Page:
Assessing the diversity of natural rhizobia communities using a novel multi-locus sequencing approach

Our project involves the symbiotic relationship of leguminous plants with bacteria that reside within nodules located on the plant’s roots (henceforth referred to as rhizobia). Within nodules, plants provide rhizobia with a source of carbon while rhizobia fix atmospheric nitrogen for the plant. Depending on the availability of other nitrogen sources in the soil (e.g., nitrate, ammonia), the effectiveness of nitrogen fixation exhibited by rhizobia can have a huge impact on the growth and persistence of legume host populations. Recent field surveys attempting to quantify rhizobia diversity have revealed a tremendous amount of variation, both in terms of genetic identity and nitrogen fixation effectiveness when paired with host plants. However, these studies often involve a limited diversity of hosts and use sequencing techniques that likely underestimate rhizobial diversity. By using a novel multi-locus sequencing approach, we hope to compare the natural diversity of rhizobia associated with several legume species (native and introduced) that occur around KSR. In doing so, we hope to address several questions, including whether different legume species exhibit varying degrees of selectivity (i.e., only associate with specific strains), or whether hosts tend to pick up the most dominate strain at a given site. Overall, we hope to add significantly to the growing database on rhizobial biodiversity, and generate hypotheses that we can later test in field studies.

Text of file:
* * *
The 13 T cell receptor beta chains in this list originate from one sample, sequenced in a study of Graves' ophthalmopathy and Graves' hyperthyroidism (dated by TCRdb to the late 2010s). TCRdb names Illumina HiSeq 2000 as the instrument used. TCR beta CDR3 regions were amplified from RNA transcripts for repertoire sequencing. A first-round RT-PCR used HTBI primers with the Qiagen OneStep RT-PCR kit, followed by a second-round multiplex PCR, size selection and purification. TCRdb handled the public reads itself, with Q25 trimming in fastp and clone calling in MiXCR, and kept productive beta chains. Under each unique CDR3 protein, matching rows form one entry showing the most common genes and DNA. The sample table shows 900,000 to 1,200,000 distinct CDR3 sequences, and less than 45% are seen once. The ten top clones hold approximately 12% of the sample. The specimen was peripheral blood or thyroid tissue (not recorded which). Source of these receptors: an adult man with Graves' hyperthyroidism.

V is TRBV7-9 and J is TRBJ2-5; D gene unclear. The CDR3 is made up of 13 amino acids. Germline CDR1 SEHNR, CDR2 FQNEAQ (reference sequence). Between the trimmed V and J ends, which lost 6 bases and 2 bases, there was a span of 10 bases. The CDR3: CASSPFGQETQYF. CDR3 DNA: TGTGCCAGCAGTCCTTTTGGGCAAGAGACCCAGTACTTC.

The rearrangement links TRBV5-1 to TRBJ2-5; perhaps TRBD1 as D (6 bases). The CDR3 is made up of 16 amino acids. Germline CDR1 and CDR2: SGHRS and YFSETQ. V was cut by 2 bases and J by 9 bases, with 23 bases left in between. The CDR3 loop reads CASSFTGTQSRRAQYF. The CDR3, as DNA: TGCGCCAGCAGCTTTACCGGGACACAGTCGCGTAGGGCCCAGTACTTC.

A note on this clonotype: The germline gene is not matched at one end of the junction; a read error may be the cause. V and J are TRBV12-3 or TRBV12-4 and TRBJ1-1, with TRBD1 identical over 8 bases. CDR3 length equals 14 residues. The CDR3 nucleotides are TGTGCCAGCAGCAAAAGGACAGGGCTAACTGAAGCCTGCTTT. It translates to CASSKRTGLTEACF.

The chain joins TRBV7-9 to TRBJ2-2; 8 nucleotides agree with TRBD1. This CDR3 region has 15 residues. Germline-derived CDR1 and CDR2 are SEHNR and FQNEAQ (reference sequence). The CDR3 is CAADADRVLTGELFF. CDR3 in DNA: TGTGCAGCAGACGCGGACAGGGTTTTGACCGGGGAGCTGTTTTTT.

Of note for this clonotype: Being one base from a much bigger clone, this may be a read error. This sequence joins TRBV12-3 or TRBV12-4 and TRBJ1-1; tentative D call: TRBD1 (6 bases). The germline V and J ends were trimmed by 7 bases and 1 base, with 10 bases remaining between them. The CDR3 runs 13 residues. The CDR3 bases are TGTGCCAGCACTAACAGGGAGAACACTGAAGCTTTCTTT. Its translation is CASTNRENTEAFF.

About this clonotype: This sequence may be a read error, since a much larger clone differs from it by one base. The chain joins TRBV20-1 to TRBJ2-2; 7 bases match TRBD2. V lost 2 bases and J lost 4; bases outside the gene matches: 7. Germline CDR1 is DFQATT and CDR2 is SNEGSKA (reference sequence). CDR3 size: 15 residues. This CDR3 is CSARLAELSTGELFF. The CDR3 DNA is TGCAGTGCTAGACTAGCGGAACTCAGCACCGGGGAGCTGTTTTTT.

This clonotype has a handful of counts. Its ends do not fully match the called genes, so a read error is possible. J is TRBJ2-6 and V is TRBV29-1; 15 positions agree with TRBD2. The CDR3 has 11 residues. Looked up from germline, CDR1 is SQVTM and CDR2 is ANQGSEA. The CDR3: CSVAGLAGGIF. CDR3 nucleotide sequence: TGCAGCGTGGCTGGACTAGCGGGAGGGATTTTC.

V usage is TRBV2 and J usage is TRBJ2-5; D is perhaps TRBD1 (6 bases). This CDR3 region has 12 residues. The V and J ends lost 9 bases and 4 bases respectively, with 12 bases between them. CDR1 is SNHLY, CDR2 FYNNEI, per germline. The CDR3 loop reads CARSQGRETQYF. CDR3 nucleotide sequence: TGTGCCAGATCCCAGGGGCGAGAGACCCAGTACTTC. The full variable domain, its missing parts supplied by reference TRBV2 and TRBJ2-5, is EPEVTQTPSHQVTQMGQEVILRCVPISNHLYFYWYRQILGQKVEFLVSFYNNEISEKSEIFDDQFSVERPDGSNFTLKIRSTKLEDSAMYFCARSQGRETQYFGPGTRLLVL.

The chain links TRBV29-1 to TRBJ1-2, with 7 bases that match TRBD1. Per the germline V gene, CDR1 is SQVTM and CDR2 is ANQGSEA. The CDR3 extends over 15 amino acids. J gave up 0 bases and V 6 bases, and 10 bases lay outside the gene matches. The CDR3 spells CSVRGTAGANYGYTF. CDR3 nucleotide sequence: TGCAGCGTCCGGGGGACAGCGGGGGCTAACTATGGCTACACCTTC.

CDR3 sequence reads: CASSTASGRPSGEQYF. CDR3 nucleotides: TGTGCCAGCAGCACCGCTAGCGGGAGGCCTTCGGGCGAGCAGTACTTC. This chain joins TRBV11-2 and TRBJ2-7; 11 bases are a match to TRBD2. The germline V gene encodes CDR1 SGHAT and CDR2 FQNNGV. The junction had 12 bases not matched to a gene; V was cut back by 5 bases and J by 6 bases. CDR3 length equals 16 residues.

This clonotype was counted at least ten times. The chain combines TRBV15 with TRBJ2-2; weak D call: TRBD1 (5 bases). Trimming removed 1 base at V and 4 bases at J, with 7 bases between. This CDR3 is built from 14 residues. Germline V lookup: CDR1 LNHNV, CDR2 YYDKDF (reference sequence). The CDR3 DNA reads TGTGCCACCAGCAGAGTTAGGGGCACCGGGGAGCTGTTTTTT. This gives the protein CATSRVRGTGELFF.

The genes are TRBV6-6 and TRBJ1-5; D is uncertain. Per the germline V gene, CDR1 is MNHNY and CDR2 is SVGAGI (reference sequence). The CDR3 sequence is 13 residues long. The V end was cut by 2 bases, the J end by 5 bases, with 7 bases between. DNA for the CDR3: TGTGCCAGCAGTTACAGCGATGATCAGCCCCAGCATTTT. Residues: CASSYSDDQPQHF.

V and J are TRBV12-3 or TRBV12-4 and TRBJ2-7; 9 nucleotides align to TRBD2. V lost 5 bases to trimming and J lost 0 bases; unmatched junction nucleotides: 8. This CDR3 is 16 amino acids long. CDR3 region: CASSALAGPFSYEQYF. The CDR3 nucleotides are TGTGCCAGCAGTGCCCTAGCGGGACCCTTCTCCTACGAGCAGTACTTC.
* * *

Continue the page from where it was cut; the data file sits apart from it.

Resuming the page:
Principal Investigator: Megan Frederickson

Researcher: Rebecca Batstone

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